Substance migration in the Packaging Industry
Substance migration is a critical process in the interaction between packaging and its contents, characterized by the transfer of chemical compounds between two contacting mediums. This phenomenon, driven by molecular diffusion and thermal agitation, plays a crucial role in the packaging industry, especially when it comes to packaging liquid food products where the interaction between the liquid and the solid (container wall and content) is inevitable.
Categorization of migration:
1. Global Migration: This refers to the total amount of migrating substances, measured in mg/kg of foodstuff or mg/dm² of material, without distinguishing individual components.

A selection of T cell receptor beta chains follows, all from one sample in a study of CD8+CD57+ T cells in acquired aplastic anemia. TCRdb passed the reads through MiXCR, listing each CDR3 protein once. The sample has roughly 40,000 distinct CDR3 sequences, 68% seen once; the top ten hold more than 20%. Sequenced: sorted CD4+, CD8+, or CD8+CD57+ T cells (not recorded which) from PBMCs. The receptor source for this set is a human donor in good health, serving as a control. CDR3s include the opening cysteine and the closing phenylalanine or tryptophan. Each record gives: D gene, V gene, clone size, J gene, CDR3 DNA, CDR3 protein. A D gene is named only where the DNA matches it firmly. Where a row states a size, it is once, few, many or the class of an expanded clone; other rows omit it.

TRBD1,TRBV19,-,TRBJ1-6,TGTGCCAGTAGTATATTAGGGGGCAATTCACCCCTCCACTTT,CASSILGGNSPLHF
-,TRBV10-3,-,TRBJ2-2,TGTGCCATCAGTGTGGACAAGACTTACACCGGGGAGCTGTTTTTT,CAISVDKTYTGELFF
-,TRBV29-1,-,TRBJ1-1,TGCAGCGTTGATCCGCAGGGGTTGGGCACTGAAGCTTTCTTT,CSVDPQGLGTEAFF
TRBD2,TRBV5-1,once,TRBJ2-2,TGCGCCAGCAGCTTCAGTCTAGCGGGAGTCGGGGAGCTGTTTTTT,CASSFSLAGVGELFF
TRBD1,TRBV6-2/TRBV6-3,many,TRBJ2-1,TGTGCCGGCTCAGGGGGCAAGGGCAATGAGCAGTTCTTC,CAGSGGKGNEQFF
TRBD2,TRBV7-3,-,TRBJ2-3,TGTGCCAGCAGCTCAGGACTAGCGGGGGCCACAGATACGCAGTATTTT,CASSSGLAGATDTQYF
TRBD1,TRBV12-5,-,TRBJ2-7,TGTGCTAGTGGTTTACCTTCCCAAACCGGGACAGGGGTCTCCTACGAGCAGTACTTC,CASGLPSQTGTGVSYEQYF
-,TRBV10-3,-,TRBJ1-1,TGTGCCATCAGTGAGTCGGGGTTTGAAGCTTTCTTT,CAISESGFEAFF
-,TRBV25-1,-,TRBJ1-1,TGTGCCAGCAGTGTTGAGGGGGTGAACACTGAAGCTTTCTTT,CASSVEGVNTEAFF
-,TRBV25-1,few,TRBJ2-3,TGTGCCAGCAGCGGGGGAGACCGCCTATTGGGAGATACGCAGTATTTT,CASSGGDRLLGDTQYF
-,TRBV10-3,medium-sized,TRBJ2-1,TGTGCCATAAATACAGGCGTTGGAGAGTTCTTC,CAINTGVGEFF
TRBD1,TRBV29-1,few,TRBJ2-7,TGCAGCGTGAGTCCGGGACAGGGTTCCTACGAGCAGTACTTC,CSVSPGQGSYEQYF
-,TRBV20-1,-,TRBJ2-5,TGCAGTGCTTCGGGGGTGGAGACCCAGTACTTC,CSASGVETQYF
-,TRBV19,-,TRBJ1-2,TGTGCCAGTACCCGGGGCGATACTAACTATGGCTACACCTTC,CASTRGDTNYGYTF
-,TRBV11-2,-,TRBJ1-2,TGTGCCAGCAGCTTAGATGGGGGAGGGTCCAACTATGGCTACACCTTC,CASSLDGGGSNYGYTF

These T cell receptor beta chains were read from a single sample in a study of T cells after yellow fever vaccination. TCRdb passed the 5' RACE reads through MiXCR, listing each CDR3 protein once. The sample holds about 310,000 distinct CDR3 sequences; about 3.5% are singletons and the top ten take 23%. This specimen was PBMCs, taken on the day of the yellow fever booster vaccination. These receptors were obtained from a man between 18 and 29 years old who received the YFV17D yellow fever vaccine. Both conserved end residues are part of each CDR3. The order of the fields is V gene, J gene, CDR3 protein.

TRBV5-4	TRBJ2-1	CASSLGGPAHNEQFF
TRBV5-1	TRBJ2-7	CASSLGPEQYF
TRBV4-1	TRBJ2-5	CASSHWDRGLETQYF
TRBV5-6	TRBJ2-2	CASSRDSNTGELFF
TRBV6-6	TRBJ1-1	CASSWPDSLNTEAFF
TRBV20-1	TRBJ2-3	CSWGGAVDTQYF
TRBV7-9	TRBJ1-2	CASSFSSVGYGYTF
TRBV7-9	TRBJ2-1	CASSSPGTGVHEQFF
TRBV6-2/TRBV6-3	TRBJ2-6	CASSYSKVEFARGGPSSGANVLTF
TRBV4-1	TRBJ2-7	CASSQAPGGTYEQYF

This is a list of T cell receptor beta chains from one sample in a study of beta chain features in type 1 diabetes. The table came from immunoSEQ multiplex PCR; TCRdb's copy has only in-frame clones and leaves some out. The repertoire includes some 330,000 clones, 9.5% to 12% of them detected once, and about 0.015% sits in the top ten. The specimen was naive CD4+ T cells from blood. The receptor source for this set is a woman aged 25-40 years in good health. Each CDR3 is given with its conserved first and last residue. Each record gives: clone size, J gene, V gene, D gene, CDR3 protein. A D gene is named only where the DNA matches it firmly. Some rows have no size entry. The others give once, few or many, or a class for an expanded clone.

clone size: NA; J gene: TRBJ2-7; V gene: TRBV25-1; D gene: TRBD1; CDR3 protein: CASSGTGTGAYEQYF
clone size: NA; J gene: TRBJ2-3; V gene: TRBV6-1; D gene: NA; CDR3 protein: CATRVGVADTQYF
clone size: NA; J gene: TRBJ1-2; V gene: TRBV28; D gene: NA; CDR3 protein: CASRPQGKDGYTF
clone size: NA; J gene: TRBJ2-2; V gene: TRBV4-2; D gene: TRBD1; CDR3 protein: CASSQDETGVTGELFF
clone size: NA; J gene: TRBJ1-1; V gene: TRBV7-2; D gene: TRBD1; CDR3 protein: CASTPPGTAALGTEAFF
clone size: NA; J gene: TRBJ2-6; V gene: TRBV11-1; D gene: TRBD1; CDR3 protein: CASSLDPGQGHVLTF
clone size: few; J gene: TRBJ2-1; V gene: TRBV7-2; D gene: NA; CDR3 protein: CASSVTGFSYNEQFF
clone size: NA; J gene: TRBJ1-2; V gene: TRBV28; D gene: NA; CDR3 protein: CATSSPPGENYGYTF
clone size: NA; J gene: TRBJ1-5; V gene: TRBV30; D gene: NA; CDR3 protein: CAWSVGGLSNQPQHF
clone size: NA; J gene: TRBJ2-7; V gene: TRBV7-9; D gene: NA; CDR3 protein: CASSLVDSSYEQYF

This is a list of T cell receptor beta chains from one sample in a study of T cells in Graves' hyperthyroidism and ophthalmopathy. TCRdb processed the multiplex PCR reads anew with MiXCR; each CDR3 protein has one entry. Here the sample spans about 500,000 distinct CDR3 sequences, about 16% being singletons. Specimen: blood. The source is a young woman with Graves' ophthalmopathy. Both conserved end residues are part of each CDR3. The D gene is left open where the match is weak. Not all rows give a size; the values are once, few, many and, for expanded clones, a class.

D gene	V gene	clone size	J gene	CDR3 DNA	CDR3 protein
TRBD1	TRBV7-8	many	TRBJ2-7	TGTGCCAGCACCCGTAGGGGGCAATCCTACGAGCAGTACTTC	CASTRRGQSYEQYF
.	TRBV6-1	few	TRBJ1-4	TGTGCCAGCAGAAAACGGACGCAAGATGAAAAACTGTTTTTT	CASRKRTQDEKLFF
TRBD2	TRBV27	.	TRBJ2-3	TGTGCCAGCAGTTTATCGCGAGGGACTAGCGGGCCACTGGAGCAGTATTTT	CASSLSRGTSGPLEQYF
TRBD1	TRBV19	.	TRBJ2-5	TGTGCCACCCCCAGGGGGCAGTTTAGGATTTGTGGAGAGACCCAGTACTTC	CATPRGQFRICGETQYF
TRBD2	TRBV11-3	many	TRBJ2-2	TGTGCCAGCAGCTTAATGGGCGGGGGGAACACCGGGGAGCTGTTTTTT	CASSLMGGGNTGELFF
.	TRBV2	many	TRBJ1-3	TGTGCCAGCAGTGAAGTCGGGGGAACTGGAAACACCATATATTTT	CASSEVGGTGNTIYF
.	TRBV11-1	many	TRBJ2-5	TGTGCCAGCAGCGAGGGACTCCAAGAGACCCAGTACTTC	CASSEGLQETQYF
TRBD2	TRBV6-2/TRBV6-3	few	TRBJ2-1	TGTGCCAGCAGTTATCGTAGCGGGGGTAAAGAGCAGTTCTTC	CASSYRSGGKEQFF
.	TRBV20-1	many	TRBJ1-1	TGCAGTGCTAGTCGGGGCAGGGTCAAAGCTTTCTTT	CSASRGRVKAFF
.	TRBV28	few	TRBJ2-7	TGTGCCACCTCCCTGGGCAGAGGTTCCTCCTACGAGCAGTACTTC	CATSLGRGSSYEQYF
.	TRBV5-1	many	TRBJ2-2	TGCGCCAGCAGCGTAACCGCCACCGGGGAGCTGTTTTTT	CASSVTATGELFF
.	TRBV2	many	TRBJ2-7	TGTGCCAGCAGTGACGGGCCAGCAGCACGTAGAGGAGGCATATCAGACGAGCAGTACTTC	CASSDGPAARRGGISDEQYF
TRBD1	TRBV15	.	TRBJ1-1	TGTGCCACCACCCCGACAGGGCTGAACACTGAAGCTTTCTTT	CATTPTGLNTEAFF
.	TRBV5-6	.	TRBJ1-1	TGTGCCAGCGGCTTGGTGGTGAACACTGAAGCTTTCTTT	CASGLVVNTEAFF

2. Specific Migration: In contrast, specific migration focuses on the quantity of a single identified compound, whether it's a simple or combined compound, moving from one surface to another.
Regulation and Control:
Current regulations tend to prioritize the assessment of specific migration for better risk management concerning human health and the environment. This regulatory approach is crucial for monitoring substances such as additives, monomers, or potential contaminants like plasticizers (e.g., DEHP) or bisphenol A (BPA), whose migration is strictly regulated.
Several factors influence migration in food packaging:
- Chemical composition of migrating substances
- Ambient and content temperatures
- Duration and contact conditions
- Contact surface
- Composition of packaging materials
Understanding these elements is essential for developing safe packaging that complies with public health standards.
Substance migration is the movement of chemical compounds between a container and its contents, crucial in food packaging to prevent health risks.